Rieva Lesonsky is CEO and Co-founder of GrowBiz Media, a custom content and media company focusing on small business and entrepreneurship, and the Rieva headshot.pngblog SmallBizDaily.com. A nationally known speaker and authority on entrepreneurship, Rieva has been covering America’s entrepreneurs for more than 30 years. Before co-founding GrowBiz Media, Lesonsky was the long-time Editorial Director of Entrepreneur Magazine. Lesonsky has appeared on hundreds of radio shows and numerous local and national television programs, including the Today Show, Good Morning America, CNN, The Martha Stewart Show and Oprah./servlet/JiveServlet/downloadImage/38-3367-416250/Rieva+headshot.png/servlet/JiveServlet/downloadImage/38-3364-414071/Rieva+headshot.png

 

Lesonsky regularly writes about small business for numerous websites and for corporations targeting entrepreneurs. Many organizations have recognized Lesonsky for her tireless devotion to helping entrepreneurs. She served on the Small Business Administration’s National Advisory Council for six years, was honored by the SBA as a Small Business Media Advocate and a Woman in Business Advocate, and received the prestigious Lou Campanelli award from SCORE. She is a long-time member of the Business Journalists Hall of Fame.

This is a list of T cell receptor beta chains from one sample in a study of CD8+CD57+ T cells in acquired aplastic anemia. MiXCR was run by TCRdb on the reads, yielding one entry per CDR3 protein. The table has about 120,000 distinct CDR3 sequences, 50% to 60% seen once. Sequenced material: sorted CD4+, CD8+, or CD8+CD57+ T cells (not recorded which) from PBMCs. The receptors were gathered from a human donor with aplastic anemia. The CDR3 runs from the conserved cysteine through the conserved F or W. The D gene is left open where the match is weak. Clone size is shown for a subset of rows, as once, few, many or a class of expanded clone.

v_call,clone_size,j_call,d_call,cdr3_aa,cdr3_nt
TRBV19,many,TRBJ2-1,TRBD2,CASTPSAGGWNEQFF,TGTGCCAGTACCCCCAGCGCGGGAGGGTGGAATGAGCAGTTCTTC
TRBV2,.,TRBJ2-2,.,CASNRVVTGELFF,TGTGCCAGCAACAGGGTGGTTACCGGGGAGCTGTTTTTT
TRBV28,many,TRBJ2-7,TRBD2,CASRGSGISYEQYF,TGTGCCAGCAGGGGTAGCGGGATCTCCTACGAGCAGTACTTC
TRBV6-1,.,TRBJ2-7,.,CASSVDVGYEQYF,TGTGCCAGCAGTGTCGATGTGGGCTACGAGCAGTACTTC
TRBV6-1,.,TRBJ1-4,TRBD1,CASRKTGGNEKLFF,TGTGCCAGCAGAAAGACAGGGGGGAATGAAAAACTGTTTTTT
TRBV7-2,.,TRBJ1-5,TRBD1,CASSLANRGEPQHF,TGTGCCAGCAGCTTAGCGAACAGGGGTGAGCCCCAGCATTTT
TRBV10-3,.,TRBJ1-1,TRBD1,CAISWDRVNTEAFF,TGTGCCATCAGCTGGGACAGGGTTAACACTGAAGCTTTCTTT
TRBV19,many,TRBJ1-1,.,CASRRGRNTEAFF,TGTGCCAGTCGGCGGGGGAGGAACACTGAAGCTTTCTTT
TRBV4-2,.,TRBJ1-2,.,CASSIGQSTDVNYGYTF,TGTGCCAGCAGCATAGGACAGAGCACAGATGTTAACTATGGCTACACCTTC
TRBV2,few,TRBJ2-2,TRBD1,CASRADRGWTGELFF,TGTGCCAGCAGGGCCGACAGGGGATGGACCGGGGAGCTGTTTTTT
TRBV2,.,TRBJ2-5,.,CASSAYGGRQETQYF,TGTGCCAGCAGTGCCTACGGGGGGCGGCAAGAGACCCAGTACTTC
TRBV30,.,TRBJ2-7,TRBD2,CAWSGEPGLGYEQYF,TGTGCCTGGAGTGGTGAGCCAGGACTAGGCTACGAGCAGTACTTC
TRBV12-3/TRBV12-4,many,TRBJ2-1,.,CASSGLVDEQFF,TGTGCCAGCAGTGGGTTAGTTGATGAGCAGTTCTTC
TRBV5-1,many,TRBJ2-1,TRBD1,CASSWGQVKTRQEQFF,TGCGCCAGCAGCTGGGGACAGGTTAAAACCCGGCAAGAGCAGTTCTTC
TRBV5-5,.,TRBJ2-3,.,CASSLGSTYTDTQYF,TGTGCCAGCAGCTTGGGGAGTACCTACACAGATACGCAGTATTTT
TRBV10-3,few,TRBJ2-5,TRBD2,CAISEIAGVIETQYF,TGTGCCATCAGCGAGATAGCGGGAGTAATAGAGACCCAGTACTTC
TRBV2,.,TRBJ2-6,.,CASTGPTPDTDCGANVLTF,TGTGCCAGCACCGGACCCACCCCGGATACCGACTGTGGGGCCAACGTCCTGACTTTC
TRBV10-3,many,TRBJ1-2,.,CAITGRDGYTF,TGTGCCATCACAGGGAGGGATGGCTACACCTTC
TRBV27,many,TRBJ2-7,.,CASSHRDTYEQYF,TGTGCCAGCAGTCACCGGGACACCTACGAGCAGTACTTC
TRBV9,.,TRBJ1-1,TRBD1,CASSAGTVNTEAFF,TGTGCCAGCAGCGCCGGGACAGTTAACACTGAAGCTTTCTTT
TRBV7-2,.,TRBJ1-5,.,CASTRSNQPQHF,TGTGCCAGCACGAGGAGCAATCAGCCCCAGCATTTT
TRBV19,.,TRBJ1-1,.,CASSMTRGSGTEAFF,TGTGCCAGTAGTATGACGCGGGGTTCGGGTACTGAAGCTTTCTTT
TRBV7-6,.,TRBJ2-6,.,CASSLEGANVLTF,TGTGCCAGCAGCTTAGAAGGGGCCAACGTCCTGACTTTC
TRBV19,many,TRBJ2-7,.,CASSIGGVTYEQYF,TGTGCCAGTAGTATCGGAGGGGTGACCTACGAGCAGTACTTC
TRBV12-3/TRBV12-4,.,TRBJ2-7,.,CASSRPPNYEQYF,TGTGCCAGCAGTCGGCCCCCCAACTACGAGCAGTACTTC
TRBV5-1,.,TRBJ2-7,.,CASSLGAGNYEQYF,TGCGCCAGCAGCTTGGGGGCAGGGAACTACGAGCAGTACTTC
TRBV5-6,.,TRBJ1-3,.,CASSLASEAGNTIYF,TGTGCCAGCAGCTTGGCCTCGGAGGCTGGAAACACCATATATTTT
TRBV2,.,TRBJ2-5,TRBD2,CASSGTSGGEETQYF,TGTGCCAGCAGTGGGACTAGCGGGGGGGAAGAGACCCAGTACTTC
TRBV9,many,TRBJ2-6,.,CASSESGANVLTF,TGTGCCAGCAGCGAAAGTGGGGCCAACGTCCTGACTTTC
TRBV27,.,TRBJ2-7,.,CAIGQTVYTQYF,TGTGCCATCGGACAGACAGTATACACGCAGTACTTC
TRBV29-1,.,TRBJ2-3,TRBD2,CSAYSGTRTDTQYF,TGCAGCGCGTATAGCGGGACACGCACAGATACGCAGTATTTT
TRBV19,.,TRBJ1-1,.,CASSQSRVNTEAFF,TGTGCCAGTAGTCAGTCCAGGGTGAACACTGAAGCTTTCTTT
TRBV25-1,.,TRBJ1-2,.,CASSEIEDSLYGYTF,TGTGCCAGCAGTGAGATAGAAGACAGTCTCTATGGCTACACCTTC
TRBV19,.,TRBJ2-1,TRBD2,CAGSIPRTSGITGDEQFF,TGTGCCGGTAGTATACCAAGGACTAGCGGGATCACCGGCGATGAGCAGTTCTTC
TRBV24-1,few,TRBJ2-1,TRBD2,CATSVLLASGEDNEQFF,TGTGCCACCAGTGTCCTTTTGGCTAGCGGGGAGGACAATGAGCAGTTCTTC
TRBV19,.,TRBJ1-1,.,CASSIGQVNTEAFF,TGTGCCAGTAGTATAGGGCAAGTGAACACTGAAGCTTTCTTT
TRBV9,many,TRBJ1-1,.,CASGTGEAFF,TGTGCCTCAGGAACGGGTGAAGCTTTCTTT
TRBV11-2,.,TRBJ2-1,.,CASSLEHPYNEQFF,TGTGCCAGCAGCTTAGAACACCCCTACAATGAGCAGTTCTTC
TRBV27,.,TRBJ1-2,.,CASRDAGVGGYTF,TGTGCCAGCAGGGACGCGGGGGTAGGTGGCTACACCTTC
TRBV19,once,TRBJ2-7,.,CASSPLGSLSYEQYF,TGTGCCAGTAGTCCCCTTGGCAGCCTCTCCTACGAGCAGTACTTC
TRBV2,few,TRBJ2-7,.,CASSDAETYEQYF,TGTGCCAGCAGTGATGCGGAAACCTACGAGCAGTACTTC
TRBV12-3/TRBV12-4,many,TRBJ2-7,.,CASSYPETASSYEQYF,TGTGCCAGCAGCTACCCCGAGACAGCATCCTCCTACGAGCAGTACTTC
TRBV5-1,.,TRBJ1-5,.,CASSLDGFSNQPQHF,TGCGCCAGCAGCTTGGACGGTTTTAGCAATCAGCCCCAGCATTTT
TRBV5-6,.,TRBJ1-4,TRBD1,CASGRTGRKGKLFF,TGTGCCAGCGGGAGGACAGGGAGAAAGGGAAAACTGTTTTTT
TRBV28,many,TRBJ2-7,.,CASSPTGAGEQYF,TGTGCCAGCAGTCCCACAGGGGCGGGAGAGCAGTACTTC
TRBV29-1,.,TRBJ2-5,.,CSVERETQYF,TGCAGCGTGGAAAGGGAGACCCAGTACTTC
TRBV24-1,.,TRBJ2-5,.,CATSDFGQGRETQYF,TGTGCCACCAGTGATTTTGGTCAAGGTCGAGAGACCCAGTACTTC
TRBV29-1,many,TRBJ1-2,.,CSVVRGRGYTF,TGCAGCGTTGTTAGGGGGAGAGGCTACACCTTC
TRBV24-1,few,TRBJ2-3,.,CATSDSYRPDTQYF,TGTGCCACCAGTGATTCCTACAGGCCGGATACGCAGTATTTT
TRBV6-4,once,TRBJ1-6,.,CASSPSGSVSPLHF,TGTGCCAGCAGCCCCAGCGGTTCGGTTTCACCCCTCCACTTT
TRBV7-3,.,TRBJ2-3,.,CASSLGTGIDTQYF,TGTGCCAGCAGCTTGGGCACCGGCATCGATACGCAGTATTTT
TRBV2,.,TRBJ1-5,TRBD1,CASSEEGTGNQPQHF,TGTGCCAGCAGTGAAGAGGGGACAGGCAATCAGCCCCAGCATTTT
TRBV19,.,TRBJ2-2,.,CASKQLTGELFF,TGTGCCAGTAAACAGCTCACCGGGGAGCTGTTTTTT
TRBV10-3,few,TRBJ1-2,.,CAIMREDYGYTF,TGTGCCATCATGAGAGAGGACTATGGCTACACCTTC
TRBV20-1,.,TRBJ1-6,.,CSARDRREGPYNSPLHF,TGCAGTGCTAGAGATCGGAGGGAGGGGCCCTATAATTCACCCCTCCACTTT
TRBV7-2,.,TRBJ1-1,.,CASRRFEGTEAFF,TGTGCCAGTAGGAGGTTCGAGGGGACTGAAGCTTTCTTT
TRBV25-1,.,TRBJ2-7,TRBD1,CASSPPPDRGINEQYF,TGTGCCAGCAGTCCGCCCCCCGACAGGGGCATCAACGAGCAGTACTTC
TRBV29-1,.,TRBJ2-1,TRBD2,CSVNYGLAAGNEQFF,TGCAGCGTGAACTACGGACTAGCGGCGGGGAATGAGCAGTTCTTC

Web: www.growbizmedia.com or Twitter: @Rieva

You can read more articles from Rieva Lesonsky by clicking here

 

Bank of America, N.A. engages with Rieva Lesonsky to provide materials for informational purposes only, and is not responsible for, and does not guarantee or endorse any of the third-party products or services mentioned.  All third-party logos and company names mentioned herein are the property of their respective owners and are used under license from Rieva Lesonsky.

 

Bank of America, N.A. Member FDIC. ©2020 Bank of America Corporation

Money is the scorecard of business success. In honor of National Women’s Small Business Month, we asked women business owners to share their best advice about managing business and personal finances. women owners tips couch pic.jpg